Between 2006 and 2011, photographer Amit Mehra visited Kashmir 25 times and captured the many faces of a place that has always been a favourite subject with artists, be it poets, writers or painters. The idea of Kashmir usually invokes images and pre-conceived notions of what but Mehra’s work tries to steer clear of the stereotypes, presenting a picture that goes beyond the beauty and turmoil.

Currently an ongoing exhibition in Photoink Gallery, Mehra’s work has also been published by Penguin as a photo book. Titled Kashmir, the book includes 90 images from his collection and a foreword by poet and art critic Ranjit Hoskote.

Both the book and the exhibition include images only from the last two years of Mehra’s visits. He says that, initially, he shot pictures that everybody else had and could sense that there was something missing.

“I wanted to get beyond the beauty and turmoil of Kashmir,” he adds. On photographer Sanjeev Seth’s advice, Mehra returned to Kashmir in 2008; this time without a camera and chose to become a silent inconspicuous observer standing in corners and alleyways, watching the Kashmiris get on with their lives. After this visit, Mehra decided to start taking photographs without letting people know of his presence, in a ‘non-intrusive manner’.

Mehra agrees that Kashmir is a politically charged subject, but refuses to take sides. His concern, he says, is about the people. “They have become silent, cold and almost numb,” he says. Mehra calls his photographs ‘visual silent notes’, a fitting term that underlines the almost palpable silence that infuses his images.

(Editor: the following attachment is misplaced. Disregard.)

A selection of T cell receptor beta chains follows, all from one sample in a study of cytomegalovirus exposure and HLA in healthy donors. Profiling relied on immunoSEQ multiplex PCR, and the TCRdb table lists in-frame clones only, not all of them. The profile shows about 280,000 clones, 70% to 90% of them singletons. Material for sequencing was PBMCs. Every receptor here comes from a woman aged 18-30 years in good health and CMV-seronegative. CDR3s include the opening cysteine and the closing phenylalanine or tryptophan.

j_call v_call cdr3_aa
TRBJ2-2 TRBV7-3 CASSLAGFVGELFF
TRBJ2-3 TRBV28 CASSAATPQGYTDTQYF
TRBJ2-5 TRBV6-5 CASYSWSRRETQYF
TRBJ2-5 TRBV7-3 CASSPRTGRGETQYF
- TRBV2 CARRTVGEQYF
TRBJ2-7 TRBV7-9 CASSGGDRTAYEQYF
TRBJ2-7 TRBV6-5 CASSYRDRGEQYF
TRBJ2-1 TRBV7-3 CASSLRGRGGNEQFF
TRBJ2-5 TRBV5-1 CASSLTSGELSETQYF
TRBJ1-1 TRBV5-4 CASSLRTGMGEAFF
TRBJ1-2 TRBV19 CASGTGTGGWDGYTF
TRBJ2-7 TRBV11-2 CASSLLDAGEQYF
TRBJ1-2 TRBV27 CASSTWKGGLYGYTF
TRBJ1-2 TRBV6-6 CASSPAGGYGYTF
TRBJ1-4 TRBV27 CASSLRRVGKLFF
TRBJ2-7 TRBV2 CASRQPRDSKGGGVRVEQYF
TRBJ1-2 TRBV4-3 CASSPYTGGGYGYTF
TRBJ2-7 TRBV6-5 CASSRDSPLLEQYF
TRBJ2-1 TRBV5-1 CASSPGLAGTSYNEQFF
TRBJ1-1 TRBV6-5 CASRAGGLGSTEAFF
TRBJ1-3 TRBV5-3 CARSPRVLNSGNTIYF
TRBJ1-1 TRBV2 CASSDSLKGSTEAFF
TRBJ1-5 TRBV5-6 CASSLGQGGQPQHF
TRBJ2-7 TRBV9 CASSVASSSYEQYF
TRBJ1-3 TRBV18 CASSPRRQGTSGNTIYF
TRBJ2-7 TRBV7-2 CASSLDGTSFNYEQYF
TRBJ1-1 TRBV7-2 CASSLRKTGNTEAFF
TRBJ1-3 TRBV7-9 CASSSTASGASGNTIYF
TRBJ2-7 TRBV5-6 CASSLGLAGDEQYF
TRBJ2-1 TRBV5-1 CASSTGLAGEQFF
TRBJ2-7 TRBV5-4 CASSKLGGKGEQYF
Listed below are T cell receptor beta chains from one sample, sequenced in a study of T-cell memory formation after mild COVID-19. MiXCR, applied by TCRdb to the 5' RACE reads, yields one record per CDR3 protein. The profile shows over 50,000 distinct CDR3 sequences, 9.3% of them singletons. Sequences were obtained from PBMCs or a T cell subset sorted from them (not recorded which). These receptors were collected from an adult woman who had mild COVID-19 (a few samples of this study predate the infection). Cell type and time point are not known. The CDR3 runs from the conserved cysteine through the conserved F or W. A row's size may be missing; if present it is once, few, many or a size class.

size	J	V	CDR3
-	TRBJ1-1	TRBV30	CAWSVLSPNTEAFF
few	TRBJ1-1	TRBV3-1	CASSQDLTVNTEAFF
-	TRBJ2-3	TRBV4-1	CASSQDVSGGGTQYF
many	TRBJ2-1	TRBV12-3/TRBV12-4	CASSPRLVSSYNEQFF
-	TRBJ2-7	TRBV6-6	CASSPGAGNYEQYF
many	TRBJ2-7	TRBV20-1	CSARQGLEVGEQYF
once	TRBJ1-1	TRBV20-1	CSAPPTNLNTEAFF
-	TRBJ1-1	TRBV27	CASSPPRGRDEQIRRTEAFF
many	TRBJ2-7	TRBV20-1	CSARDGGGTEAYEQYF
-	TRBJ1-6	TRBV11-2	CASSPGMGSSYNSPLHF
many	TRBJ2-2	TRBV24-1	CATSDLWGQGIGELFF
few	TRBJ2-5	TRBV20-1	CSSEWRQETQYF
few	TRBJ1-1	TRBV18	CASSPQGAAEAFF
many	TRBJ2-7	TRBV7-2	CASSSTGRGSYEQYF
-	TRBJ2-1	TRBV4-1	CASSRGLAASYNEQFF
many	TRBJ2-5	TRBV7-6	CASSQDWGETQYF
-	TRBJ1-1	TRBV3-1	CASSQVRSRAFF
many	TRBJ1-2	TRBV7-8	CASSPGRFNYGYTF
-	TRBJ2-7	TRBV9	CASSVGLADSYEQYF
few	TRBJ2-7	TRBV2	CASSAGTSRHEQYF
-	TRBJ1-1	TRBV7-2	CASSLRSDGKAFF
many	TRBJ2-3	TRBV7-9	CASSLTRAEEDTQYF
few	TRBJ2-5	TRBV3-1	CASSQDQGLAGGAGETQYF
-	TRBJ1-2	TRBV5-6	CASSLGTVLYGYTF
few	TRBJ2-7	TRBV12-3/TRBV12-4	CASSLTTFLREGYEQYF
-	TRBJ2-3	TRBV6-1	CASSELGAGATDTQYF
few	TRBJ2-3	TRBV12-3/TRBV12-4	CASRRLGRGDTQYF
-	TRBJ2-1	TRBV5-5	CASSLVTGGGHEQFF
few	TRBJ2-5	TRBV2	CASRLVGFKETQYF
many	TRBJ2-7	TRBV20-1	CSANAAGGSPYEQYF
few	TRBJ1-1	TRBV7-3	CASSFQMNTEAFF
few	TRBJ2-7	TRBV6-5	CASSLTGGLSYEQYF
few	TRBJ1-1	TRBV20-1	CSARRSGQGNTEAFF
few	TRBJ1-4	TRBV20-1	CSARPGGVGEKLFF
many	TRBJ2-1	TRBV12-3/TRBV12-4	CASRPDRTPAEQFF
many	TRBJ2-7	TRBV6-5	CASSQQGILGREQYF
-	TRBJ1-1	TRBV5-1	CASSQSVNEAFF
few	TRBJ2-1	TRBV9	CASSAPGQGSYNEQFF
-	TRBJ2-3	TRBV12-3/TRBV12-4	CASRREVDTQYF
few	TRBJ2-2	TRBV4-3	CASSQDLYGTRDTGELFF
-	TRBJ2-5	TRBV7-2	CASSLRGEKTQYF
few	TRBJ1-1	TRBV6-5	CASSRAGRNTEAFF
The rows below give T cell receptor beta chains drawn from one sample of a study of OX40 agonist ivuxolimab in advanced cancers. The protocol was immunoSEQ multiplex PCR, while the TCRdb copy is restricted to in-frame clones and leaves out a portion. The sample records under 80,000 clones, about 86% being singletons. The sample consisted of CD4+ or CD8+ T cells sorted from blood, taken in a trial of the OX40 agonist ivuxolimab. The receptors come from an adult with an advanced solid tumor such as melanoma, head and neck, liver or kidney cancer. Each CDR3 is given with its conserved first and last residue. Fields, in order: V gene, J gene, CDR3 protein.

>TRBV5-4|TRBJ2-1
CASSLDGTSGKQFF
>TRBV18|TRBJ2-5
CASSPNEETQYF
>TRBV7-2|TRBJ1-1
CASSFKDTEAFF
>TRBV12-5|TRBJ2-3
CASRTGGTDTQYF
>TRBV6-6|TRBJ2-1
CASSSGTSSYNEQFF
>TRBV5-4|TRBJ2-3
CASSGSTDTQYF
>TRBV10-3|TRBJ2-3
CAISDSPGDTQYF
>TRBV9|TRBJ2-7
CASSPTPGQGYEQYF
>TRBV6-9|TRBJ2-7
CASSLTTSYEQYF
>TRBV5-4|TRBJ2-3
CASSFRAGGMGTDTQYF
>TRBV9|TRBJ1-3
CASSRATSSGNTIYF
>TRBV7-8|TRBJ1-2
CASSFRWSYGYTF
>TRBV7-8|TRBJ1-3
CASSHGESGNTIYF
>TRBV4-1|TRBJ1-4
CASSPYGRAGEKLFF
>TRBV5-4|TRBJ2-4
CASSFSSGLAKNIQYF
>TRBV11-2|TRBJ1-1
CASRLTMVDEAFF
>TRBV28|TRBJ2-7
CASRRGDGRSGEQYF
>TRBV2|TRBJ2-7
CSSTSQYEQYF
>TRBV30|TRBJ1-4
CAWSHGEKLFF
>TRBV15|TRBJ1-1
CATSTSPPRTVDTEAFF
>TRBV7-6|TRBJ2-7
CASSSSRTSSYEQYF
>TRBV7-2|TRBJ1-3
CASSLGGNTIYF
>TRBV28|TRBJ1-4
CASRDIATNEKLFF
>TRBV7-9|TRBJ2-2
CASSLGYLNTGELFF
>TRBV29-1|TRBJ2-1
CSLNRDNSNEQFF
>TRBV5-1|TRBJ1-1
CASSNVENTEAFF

Mehra captures the sometimes flourishing, occasionally stilled, life in the face of uncertainty and violence that has become synonymous with the Valley. Soldiers march in the spring tulip gardens of Srinagar; boys jump into the Nagin Lake to cool off; the afternoon sun entangles shadows on loops of razor-wire barricades, in the middle of a street; and the biting Baramulla winter cloaks a dismembered doll with snow.

Mehra was recently awarded “Best Photographer of the Year-Asia” by Sagamihara Museum, Japan, for his photo book India A Timeless Celebration.

Bottomline: Images of life in the face of uncertainty and violence.

Kashmir by Amir Mehra

Where: Photoink, Faiz Road, Jhandewalan, New Delhi

When: Till January 12, 2013

Publisher: Penguin India

Price: Rs. 3499